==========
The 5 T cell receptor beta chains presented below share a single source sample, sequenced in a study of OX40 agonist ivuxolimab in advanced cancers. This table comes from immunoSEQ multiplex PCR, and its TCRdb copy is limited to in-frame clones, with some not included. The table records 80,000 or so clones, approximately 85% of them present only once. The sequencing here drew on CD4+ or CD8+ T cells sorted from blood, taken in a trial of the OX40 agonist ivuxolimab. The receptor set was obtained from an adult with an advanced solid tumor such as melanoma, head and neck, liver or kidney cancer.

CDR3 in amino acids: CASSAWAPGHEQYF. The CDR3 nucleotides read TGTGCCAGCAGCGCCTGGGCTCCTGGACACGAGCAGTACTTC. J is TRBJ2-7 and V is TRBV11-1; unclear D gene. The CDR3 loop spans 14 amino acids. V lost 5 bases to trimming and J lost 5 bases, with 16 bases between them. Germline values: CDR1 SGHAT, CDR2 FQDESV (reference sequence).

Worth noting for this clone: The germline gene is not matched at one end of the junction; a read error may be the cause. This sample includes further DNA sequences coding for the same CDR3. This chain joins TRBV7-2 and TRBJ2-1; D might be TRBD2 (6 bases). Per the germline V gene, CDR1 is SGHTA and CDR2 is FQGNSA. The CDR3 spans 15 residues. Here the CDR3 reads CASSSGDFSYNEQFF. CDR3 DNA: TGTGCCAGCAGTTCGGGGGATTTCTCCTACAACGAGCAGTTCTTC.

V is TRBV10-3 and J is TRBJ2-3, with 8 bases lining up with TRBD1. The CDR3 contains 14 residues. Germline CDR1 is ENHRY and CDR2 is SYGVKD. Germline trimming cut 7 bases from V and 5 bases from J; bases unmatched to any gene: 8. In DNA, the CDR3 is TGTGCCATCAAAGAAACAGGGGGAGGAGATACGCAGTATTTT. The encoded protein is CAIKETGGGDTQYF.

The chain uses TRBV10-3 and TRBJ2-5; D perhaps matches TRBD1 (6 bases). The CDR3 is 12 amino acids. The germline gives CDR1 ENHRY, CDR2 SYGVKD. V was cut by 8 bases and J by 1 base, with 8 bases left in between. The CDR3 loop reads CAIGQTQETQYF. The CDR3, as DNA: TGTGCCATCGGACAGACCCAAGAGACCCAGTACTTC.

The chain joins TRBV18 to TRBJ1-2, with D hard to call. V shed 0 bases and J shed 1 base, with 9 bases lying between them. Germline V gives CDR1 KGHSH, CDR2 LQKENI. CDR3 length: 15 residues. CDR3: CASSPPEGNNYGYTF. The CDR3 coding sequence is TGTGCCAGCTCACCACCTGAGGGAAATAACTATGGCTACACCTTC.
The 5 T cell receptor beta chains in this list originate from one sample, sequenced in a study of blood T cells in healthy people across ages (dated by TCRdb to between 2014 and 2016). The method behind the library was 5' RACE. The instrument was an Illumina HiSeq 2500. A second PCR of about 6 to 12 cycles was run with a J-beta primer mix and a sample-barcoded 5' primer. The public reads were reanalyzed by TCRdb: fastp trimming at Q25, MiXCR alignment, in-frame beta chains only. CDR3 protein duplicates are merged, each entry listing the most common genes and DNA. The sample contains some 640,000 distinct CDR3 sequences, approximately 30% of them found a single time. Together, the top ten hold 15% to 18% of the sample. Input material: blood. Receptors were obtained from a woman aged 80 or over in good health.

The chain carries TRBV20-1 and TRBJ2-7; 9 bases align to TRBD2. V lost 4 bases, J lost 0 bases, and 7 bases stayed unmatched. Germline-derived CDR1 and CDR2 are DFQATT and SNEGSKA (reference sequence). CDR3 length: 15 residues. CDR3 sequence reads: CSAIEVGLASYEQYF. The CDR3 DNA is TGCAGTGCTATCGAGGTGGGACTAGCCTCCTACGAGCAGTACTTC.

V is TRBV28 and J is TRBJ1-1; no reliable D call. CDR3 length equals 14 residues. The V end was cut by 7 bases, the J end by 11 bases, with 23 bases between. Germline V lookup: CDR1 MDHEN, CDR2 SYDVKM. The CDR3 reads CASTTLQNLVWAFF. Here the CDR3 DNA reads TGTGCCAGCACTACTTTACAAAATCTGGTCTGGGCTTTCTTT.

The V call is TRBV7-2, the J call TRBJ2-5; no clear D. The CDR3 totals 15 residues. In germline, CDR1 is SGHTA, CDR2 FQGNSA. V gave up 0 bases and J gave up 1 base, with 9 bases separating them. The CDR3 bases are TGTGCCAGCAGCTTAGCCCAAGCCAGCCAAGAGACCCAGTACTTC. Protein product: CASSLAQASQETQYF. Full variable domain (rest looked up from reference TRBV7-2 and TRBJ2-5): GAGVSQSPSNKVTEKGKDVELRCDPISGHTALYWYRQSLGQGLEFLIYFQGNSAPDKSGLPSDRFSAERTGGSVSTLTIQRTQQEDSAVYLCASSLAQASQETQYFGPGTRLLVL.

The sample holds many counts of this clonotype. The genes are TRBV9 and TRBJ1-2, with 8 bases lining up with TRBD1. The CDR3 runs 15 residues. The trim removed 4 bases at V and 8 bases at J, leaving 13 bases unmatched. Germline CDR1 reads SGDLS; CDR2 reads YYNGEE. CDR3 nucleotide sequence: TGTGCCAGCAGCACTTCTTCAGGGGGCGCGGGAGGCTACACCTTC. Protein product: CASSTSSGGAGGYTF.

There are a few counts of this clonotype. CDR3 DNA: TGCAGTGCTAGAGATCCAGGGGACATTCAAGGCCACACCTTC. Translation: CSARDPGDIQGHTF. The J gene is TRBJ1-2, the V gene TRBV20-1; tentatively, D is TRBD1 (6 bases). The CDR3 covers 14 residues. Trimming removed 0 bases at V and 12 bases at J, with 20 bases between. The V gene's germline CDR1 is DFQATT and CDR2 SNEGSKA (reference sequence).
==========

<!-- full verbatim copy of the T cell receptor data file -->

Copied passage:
The 5 T cell receptor beta chains presented below share a single source sample, sequenced in a study of OX40 agonist ivuxolimab in advanced cancers. This table comes from immunoSEQ multiplex PCR, and its TCRdb copy is limited to in-frame clones, with some not included. The table records 80,000 or so clones, approximately 85% of them present only once. The sequencing here drew on CD4+ or CD8+ T cells sorted from blood, taken in a trial of the OX40 agonist ivuxolimab. The receptor set was obtained from an adult with an advanced solid tumor such as melanoma, head and neck, liver or kidney cancer.

CDR3 in amino acids: CASSAWAPGHEQYF. The CDR3 nucleotides read TGTGCCAGCAGCGCCTGGGCTCCTGGACACGAGCAGTACTTC. J is TRBJ2-7 and V is TRBV11-1; unclear D gene. The CDR3 loop spans 14 amino acids. V lost 5 bases to trimming and J lost 5 bases, with 16 bases between them. Germline values: CDR1 SGHAT, CDR2 FQDESV (reference sequence).

Worth noting for this clone: The germline gene is not matched at one end of the junction; a read error may be the cause. This sample includes further DNA sequences coding for the same CDR3. This chain joins TRBV7-2 and TRBJ2-1; D might be TRBD2 (6 bases). Per the germline V gene, CDR1 is SGHTA and CDR2 is FQGNSA. The CDR3 spans 15 residues. Here the CDR3 reads CASSSGDFSYNEQFF. CDR3 DNA: TGTGCCAGCAGTTCGGGGGATTTCTCCTACAACGAGCAGTTCTTC.

V is TRBV10-3 and J is TRBJ2-3, with 8 bases lining up with TRBD1. The CDR3 contains 14 residues. Germline CDR1 is ENHRY and CDR2 is SYGVKD. Germline trimming cut 7 bases from V and 5 bases from J; bases unmatched to any gene: 8. In DNA, the CDR3 is TGTGCCATCAAAGAAACAGGGGGAGGAGATACGCAGTATTTT. The encoded protein is CAIKETGGGDTQYF.

The chain uses TRBV10-3 and TRBJ2-5; D perhaps matches TRBD1 (6 bases). The CDR3 is 12 amino acids. The germline gives CDR1 ENHRY, CDR2 SYGVKD. V was cut by 8 bases and J by 1 base, with 8 bases left in between. The CDR3 loop reads CAIGQTQETQYF. The CDR3, as DNA: TGTGCCATCGGACAGACCCAAGAGACCCAGTACTTC.

The chain joins TRBV18 to TRBJ1-2, with D hard to call. V shed 0 bases and J shed 1 base, with 9 bases lying between them. Germline V gives CDR1 KGHSH, CDR2 LQKENI. CDR3 length: 15 residues. CDR3: CASSPPEGNNYGYTF. The CDR3 coding sequence is TGTGCCAGCTCACCACCTGAGGGAAATAACTATGGCTACACCTTC.
The 5 T cell receptor beta chains in this list originate from one sample, sequenced in a study of blood T cells in healthy people across ages (dated by TCRdb to between 2014 and 2016). The method behind the library was 5' RACE. The instrument was an Illumina HiSeq 2500. A second PCR of about 6 to 12 cycles was run with a J-beta primer mix and a sample-barcoded 5' primer. The public reads were reanalyzed by TCRdb: fastp trimming at Q25, MiXCR alignment, in-frame beta chains only. CDR3 protein duplicates are merged, each entry listing the most common genes and DNA. The sample contains some 640,000 distinct CDR3 sequences, approximately 30% of them found a single time. Together, the top ten hold 15% to 18% of the sample. Input material: blood. Receptors were obtained from a woman aged 80 or over in good health.

The chain carries TRBV20-1 and TRBJ2-7; 9 bases align to TRBD2. V lost 4 bases, J lost 0 bases, and 7 bases stayed unmatched. Germline-derived CDR1 and CDR2 are DFQATT and SNEGSKA (reference sequence). CDR3 length: 15 residues. CDR3 sequence reads: CSAIEVGLASYEQYF. The CDR3 DNA is TGCAGTGCTATCGAGGTGGGACTAGCCTCCTACGAGCAGTACTTC.

V is TRBV28 and J is TRBJ1-1; no reliable D call. CDR3 length equals 14 residues. The V end was cut by 7 bases, the J end by 11 bases, with 23 bases between. Germline V lookup: CDR1 MDHEN, CDR2 SYDVKM. The CDR3 reads CASTTLQNLVWAFF. Here the CDR3 DNA reads TGTGCCAGCACTACTTTACAAAATCTGGTCTGGGCTTTCTTT.

The V call is TRBV7-2, the J call TRBJ2-5; no clear D. The CDR3 totals 15 residues. In germline, CDR1 is SGHTA, CDR2 FQGNSA. V gave up 0 bases and J gave up 1 base, with 9 bases separating them. The CDR3 bases are TGTGCCAGCAGCTTAGCCCAAGCCAGCCAAGAGACCCAGTACTTC. Protein product: CASSLAQASQETQYF. Full variable domain (rest looked up from reference TRBV7-2 and TRBJ2-5): GAGVSQSPSNKVTEKGKDVELRCDPISGHTALYWYRQSLGQGLEFLIYFQGNSAPDKSGLPSDRFSAERTGGSVSTLTIQRTQQEDSAVYLCASSLAQASQETQYFGPGTRLLVL.

The sample holds many counts of this clonotype. The genes are TRBV9 and TRBJ1-2, with 8 bases lining up with TRBD1. The CDR3 runs 15 residues. The trim removed 4 bases at V and 8 bases at J, leaving 13 bases unmatched. Germline CDR1 reads SGDLS; CDR2 reads YYNGEE. CDR3 nucleotide sequence: TGTGCCAGCAGCACTTCTTCAGGGGGCGCGGGAGGCTACACCTTC. Protein product: CASSTSSGGAGGYTF.

There are a few counts of this clonotype. CDR3 DNA: TGCAGTGCTAGAGATCCAGGGGACATTCAAGGCCACACCTTC. Translation: CSARDPGDIQGHTF. The J gene is TRBJ1-2, the V gene TRBV20-1; tentatively, D is TRBD1 (6 bases). The CDR3 covers 14 residues. Trimming removed 0 bases at V and 12 bases at J, with 20 bases between. The V gene's germline CDR1 is DFQATT and CDR2 SNEGSKA (reference sequence).